The Admission Gap
(Please click on hyperlinked title above. This story is 4 pages but easy to follow.)
I took away interesting points from this article. Standardized testing could be substantially inaccurate in the way it reflects students’ academic potential for success. Think about a student who comes from a wealthy family. That child's parents can probably pay to take the SAT and ACT plenty of times, whereas a child whose parents struggle to make ends meet each month could only afford one or two exams. However, I wished the writer gave more detailed facts about what the government was doing to service these disadvantaged students in DC and prepare them for the standardized tests.
The big question: How can government make it the law of the land that a standardized test will measure high school students' potential academic success and determine their entry into college? The reality is, the government does what the government will. The challenge though is this. Anything dealing with the words 'potential' and 'success' are immeasurable, abstract ideas. There is no exact yard stick that measures success other than to use concrete numbers. But the point of this story is to look beyond test scores when assessing a students' potential for success.
The focal point of the story is Neal Lerner, a Wootton High School student who has a 1920 SAT and 30 ACT score. The Lerner’s family is the epitome of a well-to-do American family in DC that has a line of successful children, including a child at Northwestern University. The parents can afford to put their children through private tutoring and extra standardized testing prep courses so that they can apply to prestigious colleges. While the writer closely follows what Learner is doing between his junior and senior year to prepare for college, there are other facts that give this story a meaty and balanced look.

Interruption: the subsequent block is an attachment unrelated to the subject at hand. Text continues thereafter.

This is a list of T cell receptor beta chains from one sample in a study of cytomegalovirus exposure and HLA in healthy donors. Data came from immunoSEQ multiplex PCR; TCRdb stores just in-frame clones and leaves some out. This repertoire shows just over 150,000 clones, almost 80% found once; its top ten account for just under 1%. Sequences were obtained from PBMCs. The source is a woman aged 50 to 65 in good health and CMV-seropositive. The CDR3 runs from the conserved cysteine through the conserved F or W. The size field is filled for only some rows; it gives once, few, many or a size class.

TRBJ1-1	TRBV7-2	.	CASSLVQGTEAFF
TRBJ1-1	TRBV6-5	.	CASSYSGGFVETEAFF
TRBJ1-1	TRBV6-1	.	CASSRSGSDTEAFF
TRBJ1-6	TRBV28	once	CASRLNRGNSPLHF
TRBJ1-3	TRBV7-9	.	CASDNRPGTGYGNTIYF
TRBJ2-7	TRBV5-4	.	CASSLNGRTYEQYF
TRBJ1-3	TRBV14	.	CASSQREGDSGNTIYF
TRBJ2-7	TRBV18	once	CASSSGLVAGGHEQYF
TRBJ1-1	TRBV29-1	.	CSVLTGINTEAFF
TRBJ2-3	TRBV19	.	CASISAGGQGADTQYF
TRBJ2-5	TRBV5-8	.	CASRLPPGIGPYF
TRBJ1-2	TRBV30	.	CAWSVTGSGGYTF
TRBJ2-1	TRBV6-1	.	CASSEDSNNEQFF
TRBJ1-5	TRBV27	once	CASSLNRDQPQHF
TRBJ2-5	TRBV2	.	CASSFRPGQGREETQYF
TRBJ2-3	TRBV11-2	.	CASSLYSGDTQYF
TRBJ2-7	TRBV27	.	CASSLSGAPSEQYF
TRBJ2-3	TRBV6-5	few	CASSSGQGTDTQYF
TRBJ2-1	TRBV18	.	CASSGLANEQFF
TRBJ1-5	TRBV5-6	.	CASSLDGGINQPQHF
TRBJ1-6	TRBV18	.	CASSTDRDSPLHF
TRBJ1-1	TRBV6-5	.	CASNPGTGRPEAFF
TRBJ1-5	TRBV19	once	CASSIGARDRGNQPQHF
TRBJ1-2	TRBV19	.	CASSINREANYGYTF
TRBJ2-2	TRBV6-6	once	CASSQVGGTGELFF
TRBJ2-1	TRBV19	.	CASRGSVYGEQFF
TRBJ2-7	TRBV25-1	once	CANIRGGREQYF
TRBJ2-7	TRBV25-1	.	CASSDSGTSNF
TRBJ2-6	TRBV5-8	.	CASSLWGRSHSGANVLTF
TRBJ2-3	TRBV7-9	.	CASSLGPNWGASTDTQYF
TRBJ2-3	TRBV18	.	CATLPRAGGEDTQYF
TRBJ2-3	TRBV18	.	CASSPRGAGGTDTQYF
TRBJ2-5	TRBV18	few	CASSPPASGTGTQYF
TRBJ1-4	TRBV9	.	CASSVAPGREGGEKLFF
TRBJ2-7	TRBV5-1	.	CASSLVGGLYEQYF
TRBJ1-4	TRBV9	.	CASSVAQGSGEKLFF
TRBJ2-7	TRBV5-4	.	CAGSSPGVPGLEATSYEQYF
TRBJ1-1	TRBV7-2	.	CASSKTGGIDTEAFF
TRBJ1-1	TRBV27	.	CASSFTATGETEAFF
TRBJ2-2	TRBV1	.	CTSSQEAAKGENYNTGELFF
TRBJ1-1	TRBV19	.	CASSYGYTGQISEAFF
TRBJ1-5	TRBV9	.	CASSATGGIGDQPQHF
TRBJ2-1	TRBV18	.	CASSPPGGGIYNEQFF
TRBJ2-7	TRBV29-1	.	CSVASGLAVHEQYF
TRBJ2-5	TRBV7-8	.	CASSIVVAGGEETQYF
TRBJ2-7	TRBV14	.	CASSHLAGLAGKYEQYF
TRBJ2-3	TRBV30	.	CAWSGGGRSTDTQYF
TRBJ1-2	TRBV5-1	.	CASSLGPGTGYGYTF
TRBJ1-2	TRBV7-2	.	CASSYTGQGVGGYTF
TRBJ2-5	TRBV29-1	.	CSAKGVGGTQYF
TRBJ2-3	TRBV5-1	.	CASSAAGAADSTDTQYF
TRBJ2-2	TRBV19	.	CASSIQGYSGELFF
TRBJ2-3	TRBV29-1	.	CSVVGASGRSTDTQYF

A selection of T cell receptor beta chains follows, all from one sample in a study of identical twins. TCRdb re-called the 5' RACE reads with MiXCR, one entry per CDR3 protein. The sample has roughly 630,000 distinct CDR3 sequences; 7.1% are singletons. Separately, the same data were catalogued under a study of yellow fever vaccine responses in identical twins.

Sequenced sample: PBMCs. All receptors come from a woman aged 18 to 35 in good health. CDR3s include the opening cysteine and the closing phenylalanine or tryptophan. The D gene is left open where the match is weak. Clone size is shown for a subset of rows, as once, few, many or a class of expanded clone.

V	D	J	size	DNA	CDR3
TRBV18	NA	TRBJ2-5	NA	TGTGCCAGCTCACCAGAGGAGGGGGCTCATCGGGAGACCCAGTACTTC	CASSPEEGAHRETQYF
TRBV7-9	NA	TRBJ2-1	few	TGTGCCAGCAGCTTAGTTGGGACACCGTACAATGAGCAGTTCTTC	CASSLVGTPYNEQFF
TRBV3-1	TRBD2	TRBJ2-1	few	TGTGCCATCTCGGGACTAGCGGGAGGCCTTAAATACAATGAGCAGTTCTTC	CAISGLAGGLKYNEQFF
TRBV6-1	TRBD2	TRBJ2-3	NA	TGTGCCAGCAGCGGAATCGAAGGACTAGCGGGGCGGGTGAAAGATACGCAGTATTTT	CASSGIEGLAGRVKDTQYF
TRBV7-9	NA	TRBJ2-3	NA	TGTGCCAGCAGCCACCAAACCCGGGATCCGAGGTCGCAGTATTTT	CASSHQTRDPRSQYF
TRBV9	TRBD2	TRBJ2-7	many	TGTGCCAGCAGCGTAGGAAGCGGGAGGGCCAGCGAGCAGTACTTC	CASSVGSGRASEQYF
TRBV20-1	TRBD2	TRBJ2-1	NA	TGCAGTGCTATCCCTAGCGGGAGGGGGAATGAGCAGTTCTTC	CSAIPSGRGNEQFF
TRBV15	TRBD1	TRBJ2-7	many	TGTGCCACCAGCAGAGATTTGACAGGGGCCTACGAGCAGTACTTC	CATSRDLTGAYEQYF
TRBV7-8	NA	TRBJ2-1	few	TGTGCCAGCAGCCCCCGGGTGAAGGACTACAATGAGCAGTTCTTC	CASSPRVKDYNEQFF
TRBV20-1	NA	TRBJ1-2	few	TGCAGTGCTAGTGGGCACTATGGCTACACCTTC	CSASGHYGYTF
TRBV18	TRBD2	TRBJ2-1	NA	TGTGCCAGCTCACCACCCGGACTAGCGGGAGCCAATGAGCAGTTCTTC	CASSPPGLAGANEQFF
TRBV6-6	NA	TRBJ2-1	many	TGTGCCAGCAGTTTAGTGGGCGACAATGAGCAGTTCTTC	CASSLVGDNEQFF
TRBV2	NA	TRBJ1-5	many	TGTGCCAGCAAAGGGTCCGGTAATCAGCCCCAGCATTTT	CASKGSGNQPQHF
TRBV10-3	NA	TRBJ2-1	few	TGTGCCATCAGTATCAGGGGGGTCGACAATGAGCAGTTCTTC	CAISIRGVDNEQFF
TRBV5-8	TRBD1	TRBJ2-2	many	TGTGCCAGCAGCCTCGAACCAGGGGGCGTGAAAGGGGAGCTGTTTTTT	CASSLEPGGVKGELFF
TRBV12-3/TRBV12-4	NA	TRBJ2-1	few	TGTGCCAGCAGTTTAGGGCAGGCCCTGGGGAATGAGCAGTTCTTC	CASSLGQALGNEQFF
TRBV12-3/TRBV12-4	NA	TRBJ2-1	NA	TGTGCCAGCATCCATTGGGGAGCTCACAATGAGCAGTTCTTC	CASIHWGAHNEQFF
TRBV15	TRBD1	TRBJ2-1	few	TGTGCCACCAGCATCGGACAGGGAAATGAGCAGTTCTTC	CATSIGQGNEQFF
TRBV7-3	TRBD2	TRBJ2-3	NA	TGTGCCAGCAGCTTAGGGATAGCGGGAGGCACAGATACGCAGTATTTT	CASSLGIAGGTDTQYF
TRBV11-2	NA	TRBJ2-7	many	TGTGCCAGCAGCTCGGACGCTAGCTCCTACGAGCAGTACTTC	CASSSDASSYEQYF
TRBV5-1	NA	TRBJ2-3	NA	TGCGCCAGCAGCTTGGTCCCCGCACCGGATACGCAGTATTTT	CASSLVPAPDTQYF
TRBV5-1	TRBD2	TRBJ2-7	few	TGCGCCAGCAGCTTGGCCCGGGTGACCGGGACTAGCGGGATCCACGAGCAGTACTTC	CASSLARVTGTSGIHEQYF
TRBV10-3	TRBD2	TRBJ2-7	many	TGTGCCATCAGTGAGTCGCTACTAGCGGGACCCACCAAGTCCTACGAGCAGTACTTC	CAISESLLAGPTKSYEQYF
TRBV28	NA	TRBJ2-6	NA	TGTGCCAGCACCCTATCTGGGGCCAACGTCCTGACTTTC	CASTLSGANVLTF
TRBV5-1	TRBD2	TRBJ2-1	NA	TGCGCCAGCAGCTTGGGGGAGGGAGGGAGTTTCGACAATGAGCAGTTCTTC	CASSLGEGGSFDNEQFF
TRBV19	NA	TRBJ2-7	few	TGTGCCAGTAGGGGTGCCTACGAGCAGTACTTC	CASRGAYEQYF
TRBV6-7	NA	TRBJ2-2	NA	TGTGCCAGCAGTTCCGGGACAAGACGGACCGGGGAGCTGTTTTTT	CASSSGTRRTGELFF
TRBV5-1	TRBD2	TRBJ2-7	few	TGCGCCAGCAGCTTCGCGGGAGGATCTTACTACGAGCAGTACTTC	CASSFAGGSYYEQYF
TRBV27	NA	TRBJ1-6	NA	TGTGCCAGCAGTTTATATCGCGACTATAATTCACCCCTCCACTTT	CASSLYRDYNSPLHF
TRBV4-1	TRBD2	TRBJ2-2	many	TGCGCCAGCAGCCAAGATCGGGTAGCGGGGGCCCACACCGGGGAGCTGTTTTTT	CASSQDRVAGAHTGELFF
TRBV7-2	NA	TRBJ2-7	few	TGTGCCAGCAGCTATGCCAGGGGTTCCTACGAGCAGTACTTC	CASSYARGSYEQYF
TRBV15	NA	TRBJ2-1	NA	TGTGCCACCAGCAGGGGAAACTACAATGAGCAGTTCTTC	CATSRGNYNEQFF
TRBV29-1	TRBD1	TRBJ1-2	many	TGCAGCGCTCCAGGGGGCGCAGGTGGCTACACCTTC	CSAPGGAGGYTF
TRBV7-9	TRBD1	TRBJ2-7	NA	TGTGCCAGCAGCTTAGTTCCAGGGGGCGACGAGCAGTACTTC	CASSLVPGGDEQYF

This article uses a balance of sources. The writer looks at the perspective of people who stand in support of closing the admissions gap by substituting standardized testing with Advanced Placement tests and those who are doing well under the current standardized testing.
Interestingly enough, the article is trying to show a correlation between wealth and test scores. The higher your parents’ income bracket, the more likely you’ll be spoiled with the private tutors and receive high scores on your standardized tests.
The reality for disadvantaged students are put best by one of our sources: "The unfortunate reality is that underrepresented students, such as low-income students, often don't have the same access to the educational opportunities, rigorous courses and resources as other students do," said Alana Klein. "Their performance on standardized admissions tests, as well as on other educational assessments, often reflects this."
The writer Miranda Spivack does a good job of getting multiple aspects of this topic put together. Some educators she spoke to said test preparation has a psychological impact on one’s comfort level. For instance, a student whose parents couldn’t pay to receive extra tutoring may suffer from anxiety throughout the exam. Also, if you are the oldest child, you most likely don’t have an experienced person who can help you through the college application process.